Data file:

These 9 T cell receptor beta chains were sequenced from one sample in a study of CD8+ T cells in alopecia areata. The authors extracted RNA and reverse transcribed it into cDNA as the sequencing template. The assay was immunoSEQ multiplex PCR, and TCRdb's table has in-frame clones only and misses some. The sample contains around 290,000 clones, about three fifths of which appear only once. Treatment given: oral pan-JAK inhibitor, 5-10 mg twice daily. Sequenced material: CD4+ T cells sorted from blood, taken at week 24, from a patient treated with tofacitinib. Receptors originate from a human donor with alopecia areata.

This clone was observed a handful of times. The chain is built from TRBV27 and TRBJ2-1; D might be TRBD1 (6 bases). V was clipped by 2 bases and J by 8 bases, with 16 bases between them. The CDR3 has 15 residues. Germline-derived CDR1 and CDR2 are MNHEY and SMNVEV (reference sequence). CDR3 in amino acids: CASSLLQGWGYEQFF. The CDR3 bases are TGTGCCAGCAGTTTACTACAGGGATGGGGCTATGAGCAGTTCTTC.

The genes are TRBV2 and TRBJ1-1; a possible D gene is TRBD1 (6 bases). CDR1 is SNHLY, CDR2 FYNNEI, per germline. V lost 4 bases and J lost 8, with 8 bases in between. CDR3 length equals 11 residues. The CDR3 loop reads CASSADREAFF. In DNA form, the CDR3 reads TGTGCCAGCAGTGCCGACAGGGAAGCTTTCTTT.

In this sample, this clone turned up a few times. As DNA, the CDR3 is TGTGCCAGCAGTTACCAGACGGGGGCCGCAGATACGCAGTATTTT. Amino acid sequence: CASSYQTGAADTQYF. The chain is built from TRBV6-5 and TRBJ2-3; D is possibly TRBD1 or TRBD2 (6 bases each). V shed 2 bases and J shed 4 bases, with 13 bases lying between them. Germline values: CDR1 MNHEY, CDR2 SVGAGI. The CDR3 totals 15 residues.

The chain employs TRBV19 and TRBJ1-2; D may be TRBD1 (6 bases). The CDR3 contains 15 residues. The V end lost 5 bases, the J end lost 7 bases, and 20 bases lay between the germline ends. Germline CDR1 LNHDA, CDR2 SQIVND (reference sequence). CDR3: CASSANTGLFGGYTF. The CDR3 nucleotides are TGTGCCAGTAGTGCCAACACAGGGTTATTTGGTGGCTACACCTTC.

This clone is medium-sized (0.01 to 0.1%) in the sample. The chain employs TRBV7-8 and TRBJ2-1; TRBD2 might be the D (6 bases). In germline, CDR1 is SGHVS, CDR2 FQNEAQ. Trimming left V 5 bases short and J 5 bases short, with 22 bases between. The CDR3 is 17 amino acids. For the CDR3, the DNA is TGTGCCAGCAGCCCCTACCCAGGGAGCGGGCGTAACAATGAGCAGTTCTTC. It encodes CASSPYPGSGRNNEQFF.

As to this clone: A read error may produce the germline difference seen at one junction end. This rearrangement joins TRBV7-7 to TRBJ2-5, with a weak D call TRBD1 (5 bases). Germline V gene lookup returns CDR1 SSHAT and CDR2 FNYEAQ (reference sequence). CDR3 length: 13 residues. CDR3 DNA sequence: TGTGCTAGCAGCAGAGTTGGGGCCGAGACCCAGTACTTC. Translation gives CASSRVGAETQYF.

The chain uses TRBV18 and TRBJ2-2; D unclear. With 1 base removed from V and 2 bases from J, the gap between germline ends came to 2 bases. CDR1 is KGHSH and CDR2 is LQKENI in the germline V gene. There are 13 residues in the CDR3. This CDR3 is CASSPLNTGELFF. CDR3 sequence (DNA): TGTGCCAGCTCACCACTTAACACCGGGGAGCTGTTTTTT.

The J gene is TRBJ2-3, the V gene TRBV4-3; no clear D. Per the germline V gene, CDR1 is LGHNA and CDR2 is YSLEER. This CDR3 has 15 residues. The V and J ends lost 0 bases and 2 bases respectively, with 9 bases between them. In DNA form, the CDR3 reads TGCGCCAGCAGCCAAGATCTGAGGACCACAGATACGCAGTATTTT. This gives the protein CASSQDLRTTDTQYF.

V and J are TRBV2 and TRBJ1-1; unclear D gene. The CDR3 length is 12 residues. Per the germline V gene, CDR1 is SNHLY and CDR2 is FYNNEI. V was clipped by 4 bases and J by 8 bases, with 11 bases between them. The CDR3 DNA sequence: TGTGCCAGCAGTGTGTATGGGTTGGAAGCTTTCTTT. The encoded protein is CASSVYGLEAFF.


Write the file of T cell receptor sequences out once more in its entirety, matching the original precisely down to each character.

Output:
These 9 T cell receptor beta chains were sequenced from one sample in a study of CD8+ T cells in alopecia areata. The authors extracted RNA and reverse transcribed it into cDNA as the sequencing template. The assay was immunoSEQ multiplex PCR, and TCRdb's table has in-frame clones only and misses some. The sample contains around 290,000 clones, about three fifths of which appear only once. Treatment given: oral pan-JAK inhibitor, 5-10 mg twice daily. Sequenced material: CD4+ T cells sorted from blood, taken at week 24, from a patient treated with tofacitinib. Receptors originate from a human donor with alopecia areata.

This clone was observed a handful of times. The chain is built from TRBV27 and TRBJ2-1; D might be TRBD1 (6 bases). V was clipped by 2 bases and J by 8 bases, with 16 bases between them. The CDR3 has 15 residues. Germline-derived CDR1 and CDR2 are MNHEY and SMNVEV (reference sequence). CDR3 in amino acids: CASSLLQGWGYEQFF. The CDR3 bases are TGTGCCAGCAGTTTACTACAGGGATGGGGCTATGAGCAGTTCTTC.

The genes are TRBV2 and TRBJ1-1; a possible D gene is TRBD1 (6 bases). CDR1 is SNHLY, CDR2 FYNNEI, per germline. V lost 4 bases and J lost 8, with 8 bases in between. CDR3 length equals 11 residues. The CDR3 loop reads CASSADREAFF. In DNA form, the CDR3 reads TGTGCCAGCAGTGCCGACAGGGAAGCTTTCTTT.

In this sample, this clone turned up a few times. As DNA, the CDR3 is TGTGCCAGCAGTTACCAGACGGGGGCCGCAGATACGCAGTATTTT. Amino acid sequence: CASSYQTGAADTQYF. The chain is built from TRBV6-5 and TRBJ2-3; D is possibly TRBD1 or TRBD2 (6 bases each). V shed 2 bases and J shed 4 bases, with 13 bases lying between them. Germline values: CDR1 MNHEY, CDR2 SVGAGI. The CDR3 totals 15 residues.

The chain employs TRBV19 and TRBJ1-2; D may be TRBD1 (6 bases). The CDR3 contains 15 residues. The V end lost 5 bases, the J end lost 7 bases, and 20 bases lay between the germline ends. Germline CDR1 LNHDA, CDR2 SQIVND (reference sequence). CDR3: CASSANTGLFGGYTF. The CDR3 nucleotides are TGTGCCAGTAGTGCCAACACAGGGTTATTTGGTGGCTACACCTTC.

This clone is medium-sized (0.01 to 0.1%) in the sample. The chain employs TRBV7-8 and TRBJ2-1; TRBD2 might be the D (6 bases). In germline, CDR1 is SGHVS, CDR2 FQNEAQ. Trimming left V 5 bases short and J 5 bases short, with 22 bases between. The CDR3 is 17 amino acids. For the CDR3, the DNA is TGTGCCAGCAGCCCCTACCCAGGGAGCGGGCGTAACAATGAGCAGTTCTTC. It encodes CASSPYPGSGRNNEQFF.

As to this clone: A read error may produce the germline difference seen at one junction end. This rearrangement joins TRBV7-7 to TRBJ2-5, with a weak D call TRBD1 (5 bases). Germline V gene lookup returns CDR1 SSHAT and CDR2 FNYEAQ (reference sequence). CDR3 length: 13 residues. CDR3 DNA sequence: TGTGCTAGCAGCAGAGTTGGGGCCGAGACCCAGTACTTC. Translation gives CASSRVGAETQYF.

The chain uses TRBV18 and TRBJ2-2; D unclear. With 1 base removed from V and 2 bases from J, the gap between germline ends came to 2 bases. CDR1 is KGHSH and CDR2 is LQKENI in the germline V gene. There are 13 residues in the CDR3. This CDR3 is CASSPLNTGELFF. CDR3 sequence (DNA): TGTGCCAGCTCACCACTTAACACCGGGGAGCTGTTTTTT.

The J gene is TRBJ2-3, the V gene TRBV4-3; no clear D. Per the germline V gene, CDR1 is LGHNA and CDR2 is YSLEER. This CDR3 has 15 residues. The V and J ends lost 0 bases and 2 bases respectively, with 9 bases between them. In DNA form, the CDR3 reads TGCGCCAGCAGCCAAGATCTGAGGACCACAGATACGCAGTATTTT. This gives the protein CASSQDLRTTDTQYF.

V and J are TRBV2 and TRBJ1-1; unclear D gene. The CDR3 length is 12 residues. Per the germline V gene, CDR1 is SNHLY and CDR2 is FYNNEI. V was clipped by 4 bases and J by 8 bases, with 11 bases between them. The CDR3 DNA sequence: TGTGCCAGCAGTGTGTATGGGTTGGAAGCTTTCTTT. The encoded protein is CASSVYGLEAFF.